Carnage was the rule. 26 deaths were recorded over the five years of the race, eventually causing the race series to be canceled. (A modern version was resurrected in 1988, running period cars from the ’50s.) Mexican soldiers closed the roads before each race leg and some speculated they had orders to shoot any person or animal that ventured onto the restricted roads. The rules did not permit stopping to assist victims of accidents during the race.
The race began going north to south, from Texas border to Guatemala border. It reversed direction the second year. The roads were mostly paved except in the southern section where they were gravel. Many entrants operated on shoestring budgets and drove themselves to the start line. Some of the more fascinating stories regard the exploits of the drivers and their crews before the race and between race legs, dealing with the local banditos and other official obstacles. Any support crew would have to sprint ahead to the next leg’s end point prior to the road being closed for racing. From the stories that are told, it is hard to believe Mexican tourism was advanced at all, unless booze and women of easy virtue were one’s main ticket to happiness, and buying one’s safe passage at gunpoint would be considered a thrill of a lifetime.
My Lincoln seemed to sense its racing heritage. My first ticket came in the Lincoln on Highway 101 by Gilroy. When my rear seat passenger told me I had just passed a patrol car, the speedo said 110. Oops. Speed really crept up in that car; it was effortless. We were all young and foolish once, no? The CHP officer told me he clocked me at 108 but only wrote me up for 80. He was the nicest cop I ever met; he told me to slow down or I would be broke or dead by the time I got home. The ticket was $54.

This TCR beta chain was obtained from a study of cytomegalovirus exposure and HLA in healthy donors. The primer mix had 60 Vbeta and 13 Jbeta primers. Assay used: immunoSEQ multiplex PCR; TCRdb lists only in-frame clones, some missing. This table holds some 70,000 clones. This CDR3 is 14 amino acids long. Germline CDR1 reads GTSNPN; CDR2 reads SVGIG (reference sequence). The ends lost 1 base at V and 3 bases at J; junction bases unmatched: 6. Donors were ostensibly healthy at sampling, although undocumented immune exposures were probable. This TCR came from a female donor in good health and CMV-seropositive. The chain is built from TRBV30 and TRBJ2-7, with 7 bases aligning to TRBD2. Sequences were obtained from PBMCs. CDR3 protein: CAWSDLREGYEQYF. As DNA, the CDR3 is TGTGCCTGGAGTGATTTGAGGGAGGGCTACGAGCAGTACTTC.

It bugged me that I had been $54 dumb. But found money can ease the pain of fined money; the books became balanced a few years later. My parents liked to go to the races on the weekend. I placed a $2 bet through them on Travel Orb at Hollywood Park and got a $58 return. I always bet long shots. It was their only winner of the day and collecting at the winner’s window pleased them. I had gotten a tip on that small horse from a TV show the day before: long shot most likely to impress, or some such tout. Later on, my job located me close to Hollywood Park and I would jump the fence every day for a while to catch the 9th race (free entry). I came to know the $3200 claimers very well and made enough money to cover nearly all the traffic tickets I have ever received. But they have become quite expensive of late, so I choose not to get any more.
On reflection, I admire my father’s taste in cars. I don’t think he could have been aware at time of purchase that the 1950 Olds 88 and the 1952-54 Lincolns had run all over the competition in La Carrera. But it was inspired buying, whether informed or instinctual.